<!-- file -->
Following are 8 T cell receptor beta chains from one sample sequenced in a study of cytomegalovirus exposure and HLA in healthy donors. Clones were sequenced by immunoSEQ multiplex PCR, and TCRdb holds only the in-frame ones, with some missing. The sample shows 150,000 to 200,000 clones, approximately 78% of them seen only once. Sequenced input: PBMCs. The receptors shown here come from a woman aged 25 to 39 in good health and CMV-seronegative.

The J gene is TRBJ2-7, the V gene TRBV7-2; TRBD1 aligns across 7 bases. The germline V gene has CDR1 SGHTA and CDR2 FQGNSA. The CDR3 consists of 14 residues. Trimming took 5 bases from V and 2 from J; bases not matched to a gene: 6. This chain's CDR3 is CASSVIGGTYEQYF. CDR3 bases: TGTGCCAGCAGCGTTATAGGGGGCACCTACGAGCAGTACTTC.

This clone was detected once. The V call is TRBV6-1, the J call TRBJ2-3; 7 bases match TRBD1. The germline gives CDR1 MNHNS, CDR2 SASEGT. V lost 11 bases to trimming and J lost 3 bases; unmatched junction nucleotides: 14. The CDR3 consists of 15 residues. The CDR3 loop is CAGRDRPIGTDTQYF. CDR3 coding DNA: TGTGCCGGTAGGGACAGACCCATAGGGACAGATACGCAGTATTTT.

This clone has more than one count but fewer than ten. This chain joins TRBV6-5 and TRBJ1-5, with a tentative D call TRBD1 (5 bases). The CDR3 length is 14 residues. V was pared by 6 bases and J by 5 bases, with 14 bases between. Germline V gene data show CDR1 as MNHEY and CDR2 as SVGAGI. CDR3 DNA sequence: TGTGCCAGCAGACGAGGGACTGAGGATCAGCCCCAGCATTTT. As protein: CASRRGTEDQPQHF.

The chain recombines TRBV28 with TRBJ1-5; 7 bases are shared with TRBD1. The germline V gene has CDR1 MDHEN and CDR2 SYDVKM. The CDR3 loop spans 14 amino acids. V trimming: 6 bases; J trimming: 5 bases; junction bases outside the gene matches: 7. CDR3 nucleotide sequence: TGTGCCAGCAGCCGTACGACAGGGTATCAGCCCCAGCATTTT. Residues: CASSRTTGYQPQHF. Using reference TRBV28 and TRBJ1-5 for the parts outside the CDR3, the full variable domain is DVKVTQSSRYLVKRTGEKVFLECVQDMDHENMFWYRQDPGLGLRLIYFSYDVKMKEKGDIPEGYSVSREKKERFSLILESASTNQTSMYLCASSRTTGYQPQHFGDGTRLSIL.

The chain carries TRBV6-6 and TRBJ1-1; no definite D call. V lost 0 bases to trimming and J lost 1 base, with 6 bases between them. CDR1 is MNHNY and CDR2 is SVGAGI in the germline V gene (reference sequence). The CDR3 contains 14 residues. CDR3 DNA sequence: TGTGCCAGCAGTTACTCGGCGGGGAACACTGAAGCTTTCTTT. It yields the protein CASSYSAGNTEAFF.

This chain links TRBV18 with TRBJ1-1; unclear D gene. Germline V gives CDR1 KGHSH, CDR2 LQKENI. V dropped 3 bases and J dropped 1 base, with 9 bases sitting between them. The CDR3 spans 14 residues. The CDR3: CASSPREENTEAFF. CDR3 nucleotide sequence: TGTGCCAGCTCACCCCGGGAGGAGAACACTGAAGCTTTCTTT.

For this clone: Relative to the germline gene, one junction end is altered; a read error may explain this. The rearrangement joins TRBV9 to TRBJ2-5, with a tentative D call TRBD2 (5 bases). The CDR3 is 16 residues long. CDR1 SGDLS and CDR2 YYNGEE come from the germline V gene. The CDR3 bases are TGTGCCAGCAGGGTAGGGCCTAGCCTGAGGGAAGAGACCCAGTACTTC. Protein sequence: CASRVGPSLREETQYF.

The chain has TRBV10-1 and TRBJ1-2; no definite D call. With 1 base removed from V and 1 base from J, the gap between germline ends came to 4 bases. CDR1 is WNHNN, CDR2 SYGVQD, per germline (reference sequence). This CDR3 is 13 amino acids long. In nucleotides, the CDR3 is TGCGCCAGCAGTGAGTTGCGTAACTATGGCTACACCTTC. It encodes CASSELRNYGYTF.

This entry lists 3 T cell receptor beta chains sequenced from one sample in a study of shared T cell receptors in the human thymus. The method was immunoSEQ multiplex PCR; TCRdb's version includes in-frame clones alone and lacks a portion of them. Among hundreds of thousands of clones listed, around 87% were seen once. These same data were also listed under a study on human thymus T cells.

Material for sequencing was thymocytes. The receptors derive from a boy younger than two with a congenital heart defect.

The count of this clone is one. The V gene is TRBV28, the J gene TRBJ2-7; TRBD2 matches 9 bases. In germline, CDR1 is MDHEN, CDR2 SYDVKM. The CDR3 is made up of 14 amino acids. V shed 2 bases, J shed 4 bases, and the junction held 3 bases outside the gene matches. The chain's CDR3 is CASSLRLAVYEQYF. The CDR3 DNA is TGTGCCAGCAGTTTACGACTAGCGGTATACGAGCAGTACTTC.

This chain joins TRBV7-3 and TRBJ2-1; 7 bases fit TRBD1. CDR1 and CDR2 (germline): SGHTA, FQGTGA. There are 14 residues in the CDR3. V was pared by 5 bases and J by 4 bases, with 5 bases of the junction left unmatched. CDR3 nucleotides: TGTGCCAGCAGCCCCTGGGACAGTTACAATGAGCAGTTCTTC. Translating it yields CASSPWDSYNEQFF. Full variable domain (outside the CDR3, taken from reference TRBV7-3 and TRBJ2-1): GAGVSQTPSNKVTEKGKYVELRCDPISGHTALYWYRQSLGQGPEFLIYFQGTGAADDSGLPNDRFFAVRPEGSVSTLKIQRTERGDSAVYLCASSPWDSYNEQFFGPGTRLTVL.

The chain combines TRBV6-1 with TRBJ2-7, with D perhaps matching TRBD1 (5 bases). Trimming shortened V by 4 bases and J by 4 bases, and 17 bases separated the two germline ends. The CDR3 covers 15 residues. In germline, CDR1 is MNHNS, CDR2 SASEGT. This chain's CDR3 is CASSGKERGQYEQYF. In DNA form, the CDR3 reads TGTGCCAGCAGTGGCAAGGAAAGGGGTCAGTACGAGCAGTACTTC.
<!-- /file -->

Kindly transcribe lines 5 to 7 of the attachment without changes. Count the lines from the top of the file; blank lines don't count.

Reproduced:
The chain recombines TRBV28 with TRBJ1-5; 7 bases are shared with TRBD1. The germline V gene has CDR1 MDHEN and CDR2 SYDVKM. The CDR3 loop spans 14 amino acids. V trimming: 6 bases; J trimming: 5 bases; junction bases outside the gene matches: 7. CDR3 nucleotide sequence: TGTGCCAGCAGCCGTACGACAGGGTATCAGCCCCAGCATTTT. Residues: CASSRTTGYQPQHF. Using reference TRBV28 and TRBJ1-5 for the parts outside the CDR3, the full variable domain is DVKVTQSSRYLVKRTGEKVFLECVQDMDHENMFWYRQDPGLGLRLIYFSYDVKMKEKGDIPEGYSVSREKKERFSLILESASTNQTSMYLCASSRTTGYQPQHFGDGTRLSIL.

The chain carries TRBV6-6 and TRBJ1-1; no definite D call. V lost 0 bases to trimming and J lost 1 base, with 6 bases between them. CDR1 is MNHNY and CDR2 is SVGAGI in the germline V gene (reference sequence). The CDR3 contains 14 residues. CDR3 DNA sequence: TGTGCCAGCAGTTACTCGGCGGGGAACACTGAAGCTTTCTTT. It yields the protein CASSYSAGNTEAFF.

This chain links TRBV18 with TRBJ1-1; unclear D gene. Germline V gives CDR1 KGHSH, CDR2 LQKENI. V dropped 3 bases and J dropped 1 base, with 9 bases sitting between them. The CDR3 spans 14 residues. The CDR3: CASSPREENTEAFF. CDR3 nucleotide sequence: TGTGCCAGCTCACCCCGGGAGGAGAACACTGAAGCTTTCTTT.